There was just one problem: handouts cannot fix systemic poverty. And a pair of free shoes can change a person’s life no more than one free fish can. Sooner or later, you run out of fish or your shoes develop holes and need to be replaced. And by creating a dependence on these donations, you actually help perpetuate the very problem you are trying to solve.
Without self-sufficiency, no developing village can ever hope to break the cycle of poverty. And when a village that is fully capable of producing its own shoes instead relies on free American shoes, it reinforces the notion that these countries “need” First-World countries to swoop in and provide them with their basic needs. This is not a particularly empowering message.
And while it may feel good to know we have helped a child receive a free pair of shoes, this act alone does not help keep anyone out of poverty. It serves only to treat a symptom of poverty without acknowledging the cause.
What Can Be Done?
So what can be done to help impoverished villages in Africa? Encourage commerce and create jobs. Senegal, for example, is one of the worst places in the world to start a business. This is why the country earned the 124th slot on the Fraser Institute’s Economic Freedom Ranking. To give some perspective, America, which is extremely free when compared to other countries, is the 11th freest country out of 159 countries included in the ranking, putting Senegal towards the very bottom of the list.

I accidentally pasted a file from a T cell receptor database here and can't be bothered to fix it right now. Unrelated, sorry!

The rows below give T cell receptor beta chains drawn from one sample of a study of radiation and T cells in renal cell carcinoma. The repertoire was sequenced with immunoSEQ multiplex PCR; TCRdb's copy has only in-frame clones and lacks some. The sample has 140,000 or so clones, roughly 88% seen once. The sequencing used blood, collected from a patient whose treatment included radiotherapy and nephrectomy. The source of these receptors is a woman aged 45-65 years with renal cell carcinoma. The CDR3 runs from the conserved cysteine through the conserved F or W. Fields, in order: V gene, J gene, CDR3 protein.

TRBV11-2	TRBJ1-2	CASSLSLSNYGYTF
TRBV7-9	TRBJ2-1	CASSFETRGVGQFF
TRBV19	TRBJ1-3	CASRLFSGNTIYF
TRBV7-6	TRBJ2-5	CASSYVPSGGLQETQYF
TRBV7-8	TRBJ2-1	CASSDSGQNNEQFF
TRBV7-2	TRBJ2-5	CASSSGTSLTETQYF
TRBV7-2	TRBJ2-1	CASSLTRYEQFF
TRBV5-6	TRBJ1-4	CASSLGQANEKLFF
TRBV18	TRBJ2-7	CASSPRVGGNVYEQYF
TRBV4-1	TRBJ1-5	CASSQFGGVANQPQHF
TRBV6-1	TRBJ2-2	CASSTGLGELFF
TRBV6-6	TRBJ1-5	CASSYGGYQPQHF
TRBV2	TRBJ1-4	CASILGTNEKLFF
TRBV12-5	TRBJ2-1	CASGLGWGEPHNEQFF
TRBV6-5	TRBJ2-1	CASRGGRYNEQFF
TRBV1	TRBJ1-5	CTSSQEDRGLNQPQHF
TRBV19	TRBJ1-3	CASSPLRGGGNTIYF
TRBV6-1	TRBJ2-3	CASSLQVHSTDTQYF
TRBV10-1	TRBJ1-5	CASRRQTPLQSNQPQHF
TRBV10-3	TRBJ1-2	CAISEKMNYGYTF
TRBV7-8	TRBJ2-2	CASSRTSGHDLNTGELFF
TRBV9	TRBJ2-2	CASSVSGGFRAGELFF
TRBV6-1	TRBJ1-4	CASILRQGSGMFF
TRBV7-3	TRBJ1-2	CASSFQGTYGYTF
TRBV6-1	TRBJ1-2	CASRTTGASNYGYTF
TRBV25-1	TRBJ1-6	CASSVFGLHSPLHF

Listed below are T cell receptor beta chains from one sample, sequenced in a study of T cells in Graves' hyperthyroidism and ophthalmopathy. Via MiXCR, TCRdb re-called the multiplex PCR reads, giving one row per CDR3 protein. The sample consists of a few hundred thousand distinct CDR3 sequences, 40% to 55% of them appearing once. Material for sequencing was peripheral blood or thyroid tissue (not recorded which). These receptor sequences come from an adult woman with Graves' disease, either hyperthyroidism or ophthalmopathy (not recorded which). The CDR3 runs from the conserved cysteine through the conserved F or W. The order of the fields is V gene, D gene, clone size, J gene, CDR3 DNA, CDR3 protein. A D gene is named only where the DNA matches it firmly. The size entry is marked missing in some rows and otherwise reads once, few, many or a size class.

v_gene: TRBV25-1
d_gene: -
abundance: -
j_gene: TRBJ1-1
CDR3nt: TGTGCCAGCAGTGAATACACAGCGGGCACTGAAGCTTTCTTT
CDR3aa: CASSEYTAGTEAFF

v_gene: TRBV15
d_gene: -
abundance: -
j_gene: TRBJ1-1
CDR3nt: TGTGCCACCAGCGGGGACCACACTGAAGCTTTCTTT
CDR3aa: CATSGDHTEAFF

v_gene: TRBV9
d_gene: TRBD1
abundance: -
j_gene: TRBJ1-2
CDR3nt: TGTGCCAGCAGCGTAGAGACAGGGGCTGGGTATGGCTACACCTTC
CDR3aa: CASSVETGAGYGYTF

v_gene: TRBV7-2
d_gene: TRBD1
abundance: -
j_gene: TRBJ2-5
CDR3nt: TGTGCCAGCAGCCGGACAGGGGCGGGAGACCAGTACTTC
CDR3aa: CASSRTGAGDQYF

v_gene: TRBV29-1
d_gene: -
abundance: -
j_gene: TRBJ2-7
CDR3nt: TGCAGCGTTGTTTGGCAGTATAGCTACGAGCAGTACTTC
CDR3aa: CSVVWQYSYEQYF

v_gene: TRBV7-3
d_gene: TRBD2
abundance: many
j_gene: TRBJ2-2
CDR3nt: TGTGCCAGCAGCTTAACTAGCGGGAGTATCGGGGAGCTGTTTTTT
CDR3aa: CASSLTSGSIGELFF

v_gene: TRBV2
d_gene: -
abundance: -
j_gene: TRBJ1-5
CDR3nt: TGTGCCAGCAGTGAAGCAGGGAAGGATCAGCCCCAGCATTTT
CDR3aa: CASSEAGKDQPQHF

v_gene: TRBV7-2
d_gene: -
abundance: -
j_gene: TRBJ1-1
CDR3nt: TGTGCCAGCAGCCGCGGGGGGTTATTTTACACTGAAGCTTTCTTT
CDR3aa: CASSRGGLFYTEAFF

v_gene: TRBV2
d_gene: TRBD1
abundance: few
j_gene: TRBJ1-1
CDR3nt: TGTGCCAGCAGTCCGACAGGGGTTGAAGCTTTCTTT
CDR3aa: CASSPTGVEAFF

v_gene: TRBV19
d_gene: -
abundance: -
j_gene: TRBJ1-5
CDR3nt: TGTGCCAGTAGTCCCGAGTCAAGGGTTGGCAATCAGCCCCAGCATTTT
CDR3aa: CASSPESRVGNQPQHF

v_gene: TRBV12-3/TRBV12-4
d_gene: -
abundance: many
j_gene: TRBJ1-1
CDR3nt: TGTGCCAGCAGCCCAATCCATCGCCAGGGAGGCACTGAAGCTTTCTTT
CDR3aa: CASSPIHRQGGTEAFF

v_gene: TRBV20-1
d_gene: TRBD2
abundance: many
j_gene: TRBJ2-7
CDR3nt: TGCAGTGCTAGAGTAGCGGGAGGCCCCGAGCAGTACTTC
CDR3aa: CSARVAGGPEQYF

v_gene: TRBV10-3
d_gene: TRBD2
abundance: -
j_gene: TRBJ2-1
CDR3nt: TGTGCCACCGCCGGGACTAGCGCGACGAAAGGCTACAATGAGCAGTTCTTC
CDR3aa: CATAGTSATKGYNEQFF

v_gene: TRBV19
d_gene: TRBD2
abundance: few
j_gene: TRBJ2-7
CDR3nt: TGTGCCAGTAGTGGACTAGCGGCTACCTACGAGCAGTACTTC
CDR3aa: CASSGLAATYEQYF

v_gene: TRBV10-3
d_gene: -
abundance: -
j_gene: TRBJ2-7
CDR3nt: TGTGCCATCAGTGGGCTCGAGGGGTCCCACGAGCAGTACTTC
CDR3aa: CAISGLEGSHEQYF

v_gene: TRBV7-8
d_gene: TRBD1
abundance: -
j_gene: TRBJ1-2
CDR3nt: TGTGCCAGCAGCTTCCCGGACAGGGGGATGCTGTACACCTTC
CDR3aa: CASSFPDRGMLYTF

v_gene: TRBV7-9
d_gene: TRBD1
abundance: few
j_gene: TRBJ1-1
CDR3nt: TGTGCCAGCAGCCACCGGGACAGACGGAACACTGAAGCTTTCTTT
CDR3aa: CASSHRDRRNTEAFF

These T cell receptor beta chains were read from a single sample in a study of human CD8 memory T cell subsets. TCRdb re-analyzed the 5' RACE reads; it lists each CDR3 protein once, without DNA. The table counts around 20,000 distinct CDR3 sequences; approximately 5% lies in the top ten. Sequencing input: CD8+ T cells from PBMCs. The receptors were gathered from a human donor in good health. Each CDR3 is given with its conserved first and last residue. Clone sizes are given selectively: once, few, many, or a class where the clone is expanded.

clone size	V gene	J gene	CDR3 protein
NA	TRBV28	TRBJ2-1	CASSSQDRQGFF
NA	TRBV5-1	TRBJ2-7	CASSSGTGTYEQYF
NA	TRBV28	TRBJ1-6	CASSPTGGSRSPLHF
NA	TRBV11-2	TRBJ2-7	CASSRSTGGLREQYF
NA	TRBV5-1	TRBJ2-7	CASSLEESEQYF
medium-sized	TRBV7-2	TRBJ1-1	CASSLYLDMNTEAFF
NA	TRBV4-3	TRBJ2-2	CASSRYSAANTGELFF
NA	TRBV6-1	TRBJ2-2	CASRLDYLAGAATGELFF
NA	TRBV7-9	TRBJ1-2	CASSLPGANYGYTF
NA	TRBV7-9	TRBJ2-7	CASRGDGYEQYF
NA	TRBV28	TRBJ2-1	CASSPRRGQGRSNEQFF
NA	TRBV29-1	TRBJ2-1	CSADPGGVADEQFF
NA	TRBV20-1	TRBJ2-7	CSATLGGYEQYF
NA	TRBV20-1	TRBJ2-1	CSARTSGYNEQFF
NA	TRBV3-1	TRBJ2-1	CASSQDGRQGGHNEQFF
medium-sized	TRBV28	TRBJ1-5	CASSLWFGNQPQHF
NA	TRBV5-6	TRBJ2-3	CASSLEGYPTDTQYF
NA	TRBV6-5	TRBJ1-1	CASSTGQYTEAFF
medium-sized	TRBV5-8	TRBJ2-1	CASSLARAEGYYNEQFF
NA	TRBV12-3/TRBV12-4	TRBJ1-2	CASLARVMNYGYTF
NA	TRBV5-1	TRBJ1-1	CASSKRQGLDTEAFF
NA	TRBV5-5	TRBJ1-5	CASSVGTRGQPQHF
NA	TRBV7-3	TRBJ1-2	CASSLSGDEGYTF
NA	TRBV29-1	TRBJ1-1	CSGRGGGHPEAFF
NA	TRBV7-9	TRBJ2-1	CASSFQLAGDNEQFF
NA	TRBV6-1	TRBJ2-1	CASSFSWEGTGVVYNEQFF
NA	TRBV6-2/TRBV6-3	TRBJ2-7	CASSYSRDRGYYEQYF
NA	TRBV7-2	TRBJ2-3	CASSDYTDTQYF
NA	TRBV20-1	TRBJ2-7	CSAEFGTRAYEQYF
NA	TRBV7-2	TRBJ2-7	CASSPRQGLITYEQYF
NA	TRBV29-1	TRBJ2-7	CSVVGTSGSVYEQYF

One woman is single-handedly showing Senegal how integral entrepreneurs are in building economic prosperity.
This biggest problem in Senegal comes in the form of overregulation. Because it is so hard to enter the market as an entrepreneur, the country suffers from a lack of businesses. Where there are no businesses, there are no jobs. Where there are no jobs, there is no income. And where there is no income, there is poverty. But it doesn’t have to be. In fact, despite all the regulatory hurdles standing in her way, one woman is single-handedly showing Senegal how integral entrepreneurs are in building economic prosperity.
Magatte Wade was born in Meckhe, Senegal, and was shocked when she first traveled abroad as a child. Baffled by the economic prosperity enjoyed in foreign countries, Wade wanted to know why these economies were so different than Meckhe’s. It didn’t take her long to realize that job creation played a major role in determining the prosperity of a nation. Determined to bring jobs to her home village, Wade has had to navigate through a sea of government red tape in order to start and operate her business within the country.
Wade started Skin Is Skin, a high-end skin care line based in Austin, Texas, but produced in Meckhe, Senegal. And while a skin care line might not seem revolutionary on its face value, to the employees whose lives Wade has changed, Skin Is Skin has been the difference between poverty and prosperity.